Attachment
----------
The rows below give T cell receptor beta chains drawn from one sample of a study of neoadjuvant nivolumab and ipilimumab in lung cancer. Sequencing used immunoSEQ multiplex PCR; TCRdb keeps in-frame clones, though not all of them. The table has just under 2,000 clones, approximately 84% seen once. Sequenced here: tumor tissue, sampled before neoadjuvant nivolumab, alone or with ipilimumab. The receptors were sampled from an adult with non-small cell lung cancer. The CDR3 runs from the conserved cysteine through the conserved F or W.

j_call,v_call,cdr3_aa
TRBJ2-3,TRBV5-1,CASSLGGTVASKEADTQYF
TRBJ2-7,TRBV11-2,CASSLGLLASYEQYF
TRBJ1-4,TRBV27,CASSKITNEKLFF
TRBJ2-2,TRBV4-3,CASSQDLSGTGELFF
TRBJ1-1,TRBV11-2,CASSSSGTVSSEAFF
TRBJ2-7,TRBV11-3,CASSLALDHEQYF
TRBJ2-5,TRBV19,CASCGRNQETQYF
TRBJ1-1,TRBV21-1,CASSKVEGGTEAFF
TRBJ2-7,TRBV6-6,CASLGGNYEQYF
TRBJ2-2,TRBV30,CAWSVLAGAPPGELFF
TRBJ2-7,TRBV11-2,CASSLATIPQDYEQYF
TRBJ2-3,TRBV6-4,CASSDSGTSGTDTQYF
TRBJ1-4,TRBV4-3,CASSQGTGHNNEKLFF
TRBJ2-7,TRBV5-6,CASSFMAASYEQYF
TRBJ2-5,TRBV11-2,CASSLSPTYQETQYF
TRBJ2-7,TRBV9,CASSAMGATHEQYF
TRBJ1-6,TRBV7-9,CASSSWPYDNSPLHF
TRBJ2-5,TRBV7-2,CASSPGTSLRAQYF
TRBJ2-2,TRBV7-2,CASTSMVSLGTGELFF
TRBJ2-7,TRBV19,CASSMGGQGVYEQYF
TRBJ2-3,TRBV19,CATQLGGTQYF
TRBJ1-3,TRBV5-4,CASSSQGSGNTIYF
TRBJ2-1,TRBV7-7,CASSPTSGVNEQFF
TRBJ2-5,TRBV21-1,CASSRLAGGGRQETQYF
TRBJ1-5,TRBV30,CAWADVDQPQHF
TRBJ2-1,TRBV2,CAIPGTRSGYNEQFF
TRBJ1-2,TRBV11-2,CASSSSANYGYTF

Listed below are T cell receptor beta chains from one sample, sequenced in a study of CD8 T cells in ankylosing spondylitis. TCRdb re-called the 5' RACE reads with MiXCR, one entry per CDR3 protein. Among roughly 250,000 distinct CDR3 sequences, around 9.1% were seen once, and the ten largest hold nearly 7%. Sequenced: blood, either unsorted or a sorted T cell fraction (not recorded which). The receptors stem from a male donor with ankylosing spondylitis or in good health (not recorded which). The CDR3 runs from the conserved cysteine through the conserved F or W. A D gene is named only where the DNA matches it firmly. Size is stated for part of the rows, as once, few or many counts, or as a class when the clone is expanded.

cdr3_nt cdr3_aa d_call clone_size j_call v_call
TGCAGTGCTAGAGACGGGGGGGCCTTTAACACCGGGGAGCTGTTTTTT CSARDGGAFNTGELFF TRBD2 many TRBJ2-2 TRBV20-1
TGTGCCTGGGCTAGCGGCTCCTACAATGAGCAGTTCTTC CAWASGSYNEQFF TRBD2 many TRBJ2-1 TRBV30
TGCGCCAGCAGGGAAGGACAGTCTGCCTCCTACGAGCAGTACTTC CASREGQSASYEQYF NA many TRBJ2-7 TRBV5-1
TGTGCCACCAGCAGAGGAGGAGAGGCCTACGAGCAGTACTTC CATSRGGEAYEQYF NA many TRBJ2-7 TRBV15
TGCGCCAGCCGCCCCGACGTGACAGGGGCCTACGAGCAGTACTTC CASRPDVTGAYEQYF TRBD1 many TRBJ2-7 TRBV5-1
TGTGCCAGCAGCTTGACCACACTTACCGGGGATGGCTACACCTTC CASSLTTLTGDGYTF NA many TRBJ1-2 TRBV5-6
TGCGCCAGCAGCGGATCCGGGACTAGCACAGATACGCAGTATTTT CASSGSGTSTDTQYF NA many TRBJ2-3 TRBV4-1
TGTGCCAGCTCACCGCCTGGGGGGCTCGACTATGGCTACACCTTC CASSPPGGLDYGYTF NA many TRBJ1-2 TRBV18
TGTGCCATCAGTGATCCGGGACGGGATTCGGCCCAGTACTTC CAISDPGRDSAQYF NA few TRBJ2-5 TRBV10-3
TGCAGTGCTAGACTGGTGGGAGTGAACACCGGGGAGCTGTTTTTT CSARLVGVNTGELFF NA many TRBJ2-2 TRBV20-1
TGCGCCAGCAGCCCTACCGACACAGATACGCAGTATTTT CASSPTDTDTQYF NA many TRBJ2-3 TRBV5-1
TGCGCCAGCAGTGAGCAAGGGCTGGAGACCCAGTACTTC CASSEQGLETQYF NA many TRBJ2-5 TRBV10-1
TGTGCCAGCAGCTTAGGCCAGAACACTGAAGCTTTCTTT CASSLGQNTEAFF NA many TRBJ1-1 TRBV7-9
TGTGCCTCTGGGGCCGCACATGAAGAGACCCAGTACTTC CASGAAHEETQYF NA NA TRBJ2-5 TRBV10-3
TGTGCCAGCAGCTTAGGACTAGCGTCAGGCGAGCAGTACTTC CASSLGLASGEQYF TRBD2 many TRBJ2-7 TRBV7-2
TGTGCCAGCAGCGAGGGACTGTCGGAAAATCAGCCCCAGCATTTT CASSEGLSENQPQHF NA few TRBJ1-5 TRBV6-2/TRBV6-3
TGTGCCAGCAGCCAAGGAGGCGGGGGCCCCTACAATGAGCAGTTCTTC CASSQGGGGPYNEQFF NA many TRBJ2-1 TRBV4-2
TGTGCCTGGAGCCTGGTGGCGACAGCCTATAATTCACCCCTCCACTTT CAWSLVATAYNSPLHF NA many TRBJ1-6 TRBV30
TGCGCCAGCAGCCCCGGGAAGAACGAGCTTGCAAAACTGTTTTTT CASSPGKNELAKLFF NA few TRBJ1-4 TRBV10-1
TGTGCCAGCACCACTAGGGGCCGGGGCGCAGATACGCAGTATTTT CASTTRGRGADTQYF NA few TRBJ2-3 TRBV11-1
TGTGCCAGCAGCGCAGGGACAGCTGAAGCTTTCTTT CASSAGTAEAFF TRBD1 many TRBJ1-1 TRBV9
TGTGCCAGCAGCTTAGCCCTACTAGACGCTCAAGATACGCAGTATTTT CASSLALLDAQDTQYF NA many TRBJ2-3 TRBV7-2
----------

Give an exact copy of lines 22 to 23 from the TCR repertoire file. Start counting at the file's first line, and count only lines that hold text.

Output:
TRBJ2-7,TRBV19,CASSMGGQGVYEQYF
TRBJ2-3,TRBV19,CATQLGGTQYF